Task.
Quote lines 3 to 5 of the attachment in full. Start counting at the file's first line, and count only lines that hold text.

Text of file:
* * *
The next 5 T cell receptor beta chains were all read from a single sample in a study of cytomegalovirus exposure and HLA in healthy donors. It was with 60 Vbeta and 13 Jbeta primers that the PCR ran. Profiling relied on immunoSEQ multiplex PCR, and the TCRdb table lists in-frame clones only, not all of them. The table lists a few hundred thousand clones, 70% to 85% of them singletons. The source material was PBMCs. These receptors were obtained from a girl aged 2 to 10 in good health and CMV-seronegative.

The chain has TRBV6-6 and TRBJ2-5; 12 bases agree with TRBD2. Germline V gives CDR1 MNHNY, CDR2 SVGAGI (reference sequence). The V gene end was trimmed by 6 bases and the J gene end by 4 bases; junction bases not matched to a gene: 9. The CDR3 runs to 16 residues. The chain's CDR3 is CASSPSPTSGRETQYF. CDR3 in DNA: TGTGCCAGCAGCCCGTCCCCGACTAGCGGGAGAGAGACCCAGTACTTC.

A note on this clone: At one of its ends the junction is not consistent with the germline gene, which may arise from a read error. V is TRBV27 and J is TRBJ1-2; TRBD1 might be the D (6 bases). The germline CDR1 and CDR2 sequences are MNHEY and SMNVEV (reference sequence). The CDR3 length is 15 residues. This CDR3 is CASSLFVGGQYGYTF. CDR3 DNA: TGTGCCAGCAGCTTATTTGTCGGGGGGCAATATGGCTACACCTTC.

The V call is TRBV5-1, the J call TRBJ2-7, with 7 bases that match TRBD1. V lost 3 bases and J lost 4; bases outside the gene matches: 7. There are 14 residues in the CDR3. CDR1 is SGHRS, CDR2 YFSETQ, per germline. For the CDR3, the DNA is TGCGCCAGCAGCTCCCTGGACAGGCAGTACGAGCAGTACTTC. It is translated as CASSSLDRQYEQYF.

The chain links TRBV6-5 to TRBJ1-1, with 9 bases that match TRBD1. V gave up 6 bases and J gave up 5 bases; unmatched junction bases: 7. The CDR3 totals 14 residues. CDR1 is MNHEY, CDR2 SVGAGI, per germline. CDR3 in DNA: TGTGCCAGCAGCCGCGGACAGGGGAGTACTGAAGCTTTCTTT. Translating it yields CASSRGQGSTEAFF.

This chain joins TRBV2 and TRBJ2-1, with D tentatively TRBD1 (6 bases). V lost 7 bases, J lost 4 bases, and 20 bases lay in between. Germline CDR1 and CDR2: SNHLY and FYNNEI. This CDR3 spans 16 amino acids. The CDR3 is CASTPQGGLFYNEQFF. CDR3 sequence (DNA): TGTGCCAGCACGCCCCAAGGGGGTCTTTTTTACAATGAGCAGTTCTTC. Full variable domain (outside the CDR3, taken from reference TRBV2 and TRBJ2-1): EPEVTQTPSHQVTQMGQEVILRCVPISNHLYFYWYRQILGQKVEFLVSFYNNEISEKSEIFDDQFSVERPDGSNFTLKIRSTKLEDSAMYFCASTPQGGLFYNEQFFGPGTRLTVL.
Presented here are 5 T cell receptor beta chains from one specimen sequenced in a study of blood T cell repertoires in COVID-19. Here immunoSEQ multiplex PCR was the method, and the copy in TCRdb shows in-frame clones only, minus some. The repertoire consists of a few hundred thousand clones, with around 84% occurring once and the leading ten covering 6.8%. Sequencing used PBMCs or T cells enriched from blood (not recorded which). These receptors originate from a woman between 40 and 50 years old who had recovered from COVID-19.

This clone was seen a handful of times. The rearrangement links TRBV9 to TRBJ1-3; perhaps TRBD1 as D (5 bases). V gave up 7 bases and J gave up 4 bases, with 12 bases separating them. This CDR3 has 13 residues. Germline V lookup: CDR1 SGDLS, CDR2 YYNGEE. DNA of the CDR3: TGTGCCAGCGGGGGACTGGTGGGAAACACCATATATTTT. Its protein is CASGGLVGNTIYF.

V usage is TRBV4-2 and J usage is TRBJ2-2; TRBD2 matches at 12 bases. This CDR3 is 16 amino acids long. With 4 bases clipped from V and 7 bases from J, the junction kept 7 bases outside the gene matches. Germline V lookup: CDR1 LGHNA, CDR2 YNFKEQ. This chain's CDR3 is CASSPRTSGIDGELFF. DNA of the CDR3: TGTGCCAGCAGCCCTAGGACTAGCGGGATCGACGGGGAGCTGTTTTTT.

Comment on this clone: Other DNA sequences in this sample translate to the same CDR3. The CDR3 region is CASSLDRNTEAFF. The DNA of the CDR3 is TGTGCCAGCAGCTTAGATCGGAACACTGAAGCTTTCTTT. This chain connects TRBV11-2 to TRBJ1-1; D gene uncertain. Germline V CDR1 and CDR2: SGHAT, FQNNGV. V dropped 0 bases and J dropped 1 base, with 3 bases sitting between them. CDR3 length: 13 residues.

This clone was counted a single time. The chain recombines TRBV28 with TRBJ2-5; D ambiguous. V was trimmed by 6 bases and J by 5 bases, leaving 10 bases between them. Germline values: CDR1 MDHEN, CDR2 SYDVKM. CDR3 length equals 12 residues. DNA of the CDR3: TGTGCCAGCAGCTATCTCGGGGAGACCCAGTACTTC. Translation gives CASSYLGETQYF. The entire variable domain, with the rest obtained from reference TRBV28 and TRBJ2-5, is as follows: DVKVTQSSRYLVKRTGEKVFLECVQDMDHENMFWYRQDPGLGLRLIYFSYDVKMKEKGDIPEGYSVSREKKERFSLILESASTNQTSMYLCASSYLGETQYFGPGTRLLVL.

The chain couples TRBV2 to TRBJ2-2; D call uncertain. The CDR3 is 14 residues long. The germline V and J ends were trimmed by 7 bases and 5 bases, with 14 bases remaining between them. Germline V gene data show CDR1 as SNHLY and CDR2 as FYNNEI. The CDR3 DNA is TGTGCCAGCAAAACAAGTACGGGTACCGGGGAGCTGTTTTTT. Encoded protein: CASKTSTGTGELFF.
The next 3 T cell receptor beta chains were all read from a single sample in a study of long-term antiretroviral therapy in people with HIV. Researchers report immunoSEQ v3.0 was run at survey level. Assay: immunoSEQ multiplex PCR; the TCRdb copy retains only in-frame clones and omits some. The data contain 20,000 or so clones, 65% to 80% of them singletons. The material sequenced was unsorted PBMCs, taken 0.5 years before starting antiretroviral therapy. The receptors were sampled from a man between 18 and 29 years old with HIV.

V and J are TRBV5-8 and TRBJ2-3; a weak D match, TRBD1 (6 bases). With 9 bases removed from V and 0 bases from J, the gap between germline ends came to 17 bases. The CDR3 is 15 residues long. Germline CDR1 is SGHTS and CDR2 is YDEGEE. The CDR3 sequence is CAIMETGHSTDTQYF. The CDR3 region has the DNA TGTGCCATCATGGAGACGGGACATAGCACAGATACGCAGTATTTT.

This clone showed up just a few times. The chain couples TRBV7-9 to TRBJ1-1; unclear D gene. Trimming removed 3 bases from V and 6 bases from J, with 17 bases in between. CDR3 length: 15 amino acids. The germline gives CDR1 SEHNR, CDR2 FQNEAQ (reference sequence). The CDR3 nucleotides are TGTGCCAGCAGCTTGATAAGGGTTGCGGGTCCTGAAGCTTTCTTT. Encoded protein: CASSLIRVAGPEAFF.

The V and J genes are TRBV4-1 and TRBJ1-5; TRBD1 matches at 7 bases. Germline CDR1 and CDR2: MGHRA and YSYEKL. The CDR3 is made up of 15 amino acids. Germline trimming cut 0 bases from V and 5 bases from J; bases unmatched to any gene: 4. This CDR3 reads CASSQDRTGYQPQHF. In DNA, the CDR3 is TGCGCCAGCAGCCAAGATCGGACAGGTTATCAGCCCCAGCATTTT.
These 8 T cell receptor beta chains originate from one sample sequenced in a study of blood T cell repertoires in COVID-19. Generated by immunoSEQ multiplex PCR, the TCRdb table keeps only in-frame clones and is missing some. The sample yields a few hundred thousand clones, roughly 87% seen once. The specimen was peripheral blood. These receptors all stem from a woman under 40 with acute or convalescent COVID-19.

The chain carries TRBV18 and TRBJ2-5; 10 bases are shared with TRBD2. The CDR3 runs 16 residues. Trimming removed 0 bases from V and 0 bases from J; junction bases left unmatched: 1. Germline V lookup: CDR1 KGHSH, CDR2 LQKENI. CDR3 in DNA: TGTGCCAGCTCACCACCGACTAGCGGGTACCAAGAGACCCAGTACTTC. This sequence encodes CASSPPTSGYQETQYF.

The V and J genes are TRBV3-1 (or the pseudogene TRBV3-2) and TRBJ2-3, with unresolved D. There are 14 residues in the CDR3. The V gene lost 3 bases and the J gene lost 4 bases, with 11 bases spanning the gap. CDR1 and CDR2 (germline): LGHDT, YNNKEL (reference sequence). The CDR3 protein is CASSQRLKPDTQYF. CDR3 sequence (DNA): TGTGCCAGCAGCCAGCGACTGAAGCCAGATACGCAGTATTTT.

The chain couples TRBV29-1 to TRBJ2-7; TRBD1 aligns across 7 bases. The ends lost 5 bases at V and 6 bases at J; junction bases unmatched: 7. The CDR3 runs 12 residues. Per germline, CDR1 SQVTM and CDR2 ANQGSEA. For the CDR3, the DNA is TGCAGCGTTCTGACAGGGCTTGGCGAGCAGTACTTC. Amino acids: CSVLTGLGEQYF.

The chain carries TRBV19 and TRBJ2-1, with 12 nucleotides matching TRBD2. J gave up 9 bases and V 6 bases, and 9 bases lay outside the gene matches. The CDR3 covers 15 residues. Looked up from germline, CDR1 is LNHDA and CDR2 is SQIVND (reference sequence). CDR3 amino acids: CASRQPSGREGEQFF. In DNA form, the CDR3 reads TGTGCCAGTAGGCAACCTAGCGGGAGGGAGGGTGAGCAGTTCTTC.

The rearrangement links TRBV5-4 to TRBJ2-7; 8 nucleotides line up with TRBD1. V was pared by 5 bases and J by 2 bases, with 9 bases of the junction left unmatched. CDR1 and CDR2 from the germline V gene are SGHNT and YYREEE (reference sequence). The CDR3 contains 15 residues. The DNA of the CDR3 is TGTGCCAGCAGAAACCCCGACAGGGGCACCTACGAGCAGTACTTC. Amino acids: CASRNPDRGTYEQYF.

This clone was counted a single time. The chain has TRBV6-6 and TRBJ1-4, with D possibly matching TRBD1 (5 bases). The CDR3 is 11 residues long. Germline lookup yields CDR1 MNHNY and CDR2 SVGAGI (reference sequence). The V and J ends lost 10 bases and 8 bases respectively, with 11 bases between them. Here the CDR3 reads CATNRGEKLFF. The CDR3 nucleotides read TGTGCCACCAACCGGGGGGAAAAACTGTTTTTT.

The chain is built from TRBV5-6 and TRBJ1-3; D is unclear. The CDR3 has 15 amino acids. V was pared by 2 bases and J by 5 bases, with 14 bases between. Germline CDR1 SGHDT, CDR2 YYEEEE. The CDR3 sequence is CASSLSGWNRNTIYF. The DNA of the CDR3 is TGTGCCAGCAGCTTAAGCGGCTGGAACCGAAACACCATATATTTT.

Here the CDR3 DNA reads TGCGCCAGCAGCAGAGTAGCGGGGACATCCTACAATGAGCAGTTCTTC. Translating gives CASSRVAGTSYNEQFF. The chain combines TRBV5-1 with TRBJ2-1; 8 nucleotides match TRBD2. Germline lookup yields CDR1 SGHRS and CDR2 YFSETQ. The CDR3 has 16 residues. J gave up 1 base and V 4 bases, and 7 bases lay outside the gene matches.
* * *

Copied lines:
A note on this clone: At one of its ends the junction is not consistent with the germline gene, which may arise from a read error. V is TRBV27 and J is TRBJ1-2; TRBD1 might be the D (6 bases). The germline CDR1 and CDR2 sequences are MNHEY and SMNVEV (reference sequence). The CDR3 length is 15 residues. This CDR3 is CASSLFVGGQYGYTF. CDR3 DNA: TGTGCCAGCAGCTTATTTGTCGGGGGGCAATATGGCTACACCTTC.

The V call is TRBV5-1, the J call TRBJ2-7, with 7 bases that match TRBD1. V lost 3 bases and J lost 4; bases outside the gene matches: 7. There are 14 residues in the CDR3. CDR1 is SGHRS, CDR2 YFSETQ, per germline. For the CDR3, the DNA is TGCGCCAGCAGCTCCCTGGACAGGCAGTACGAGCAGTACTTC. It is translated as CASSSLDRQYEQYF.

The chain links TRBV6-5 to TRBJ1-1, with 9 bases that match TRBD1. V gave up 6 bases and J gave up 5 bases; unmatched junction bases: 7. The CDR3 totals 14 residues. CDR1 is MNHEY, CDR2 SVGAGI, per germline. CDR3 in DNA: TGTGCCAGCAGCCGCGGACAGGGGAGTACTGAAGCTTTCTTT. Translating it yields CASSRGQGSTEAFF.